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Fay Kanin

Fay Kanin (1917-2013) was an American writer for film, television, and the stage and was the first female President of the Academy of Motion Picture Arts and Sciences to serve a full term. Her writinghas been awarded 3 Emmy awards (Tell Me Where it Hurts, Best Writing in Drama,1974; Writer of the Year, 1974; Friendly Fire, Outstanding Drama/Comedy Special, 1978); and nominated for an Academy Award (Teacher's Pet, with husband Michael Kanin, Best Writing, 1959); and aTony (Grind, Best Book of a Musical, 1985). Ms. Kanin's writing for the stage includes Goodbye, My Fancy (Broadway, 1949), His and Hers (with Michael Kanin, Broadway, 1954), Rashomon (with Michael Kanin, Broadway, 1959, later adapted into a film and TV special), and The High Life (with Michael Kanin, Howard Dietz, and Arthur Schwartz, Broadway, 1962). Screenplays written with her husband Michael Kanin include Sunday Punch (MGM, 1942), My Pal Gus (1954), Rhapsody (1954), The Women (1956), The Opposite Sex (1956), Teacher's Pet (1958), Rashomon (Broadway, 1959), and The Right Approach (1961). Ms. Kanin's writing for television includes Heat of Anger (1972), Tell Me Where it Hurts (1974), Hustling (1975), Friendly Fire (1979), and Heartsounds (1984).For 20 years, Ms. Kanin served as president of the Screen Branch of the Writers Guild of America and chair of the Library of Congress National Film Preservation Board. Other honors include the Board of the Governors Award from the American Society of Cinematographers (1993), the Humanitas Prize / Kieser Award (2003),  the Edmund J. North (2005) and Valentine Davies (1975) Awards from the Writers Guild, the  Library of Congress's 100th Living Legend Award (2009), and induction into the Producers Guild of America's Hall of Fame for television.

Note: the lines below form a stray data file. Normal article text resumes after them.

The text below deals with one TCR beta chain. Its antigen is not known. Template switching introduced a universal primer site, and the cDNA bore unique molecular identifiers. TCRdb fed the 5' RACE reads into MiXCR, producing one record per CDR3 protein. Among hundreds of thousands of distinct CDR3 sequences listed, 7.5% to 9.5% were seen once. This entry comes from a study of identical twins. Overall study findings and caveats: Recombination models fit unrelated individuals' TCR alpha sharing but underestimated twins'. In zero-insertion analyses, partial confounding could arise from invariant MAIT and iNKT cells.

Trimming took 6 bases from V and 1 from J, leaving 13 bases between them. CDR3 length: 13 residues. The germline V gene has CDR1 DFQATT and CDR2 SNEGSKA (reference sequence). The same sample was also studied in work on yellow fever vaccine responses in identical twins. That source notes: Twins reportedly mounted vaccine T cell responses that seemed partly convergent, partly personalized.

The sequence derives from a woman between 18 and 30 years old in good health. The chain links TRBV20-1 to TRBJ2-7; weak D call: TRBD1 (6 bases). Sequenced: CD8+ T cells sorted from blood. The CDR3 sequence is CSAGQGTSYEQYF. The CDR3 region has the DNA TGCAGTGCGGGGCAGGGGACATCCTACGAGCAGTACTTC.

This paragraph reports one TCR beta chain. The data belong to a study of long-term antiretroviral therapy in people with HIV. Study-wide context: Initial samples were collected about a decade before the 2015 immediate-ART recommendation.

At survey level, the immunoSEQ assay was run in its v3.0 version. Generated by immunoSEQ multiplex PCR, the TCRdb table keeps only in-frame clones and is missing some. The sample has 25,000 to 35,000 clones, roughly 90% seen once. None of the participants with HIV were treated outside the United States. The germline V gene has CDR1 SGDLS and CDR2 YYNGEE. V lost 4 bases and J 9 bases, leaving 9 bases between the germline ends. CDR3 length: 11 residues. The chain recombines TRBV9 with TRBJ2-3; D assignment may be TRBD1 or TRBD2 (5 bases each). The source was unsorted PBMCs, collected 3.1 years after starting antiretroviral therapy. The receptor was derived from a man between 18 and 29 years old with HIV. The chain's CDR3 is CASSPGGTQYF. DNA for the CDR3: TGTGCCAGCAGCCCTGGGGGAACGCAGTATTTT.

Samuel French Titles by Fay Kanin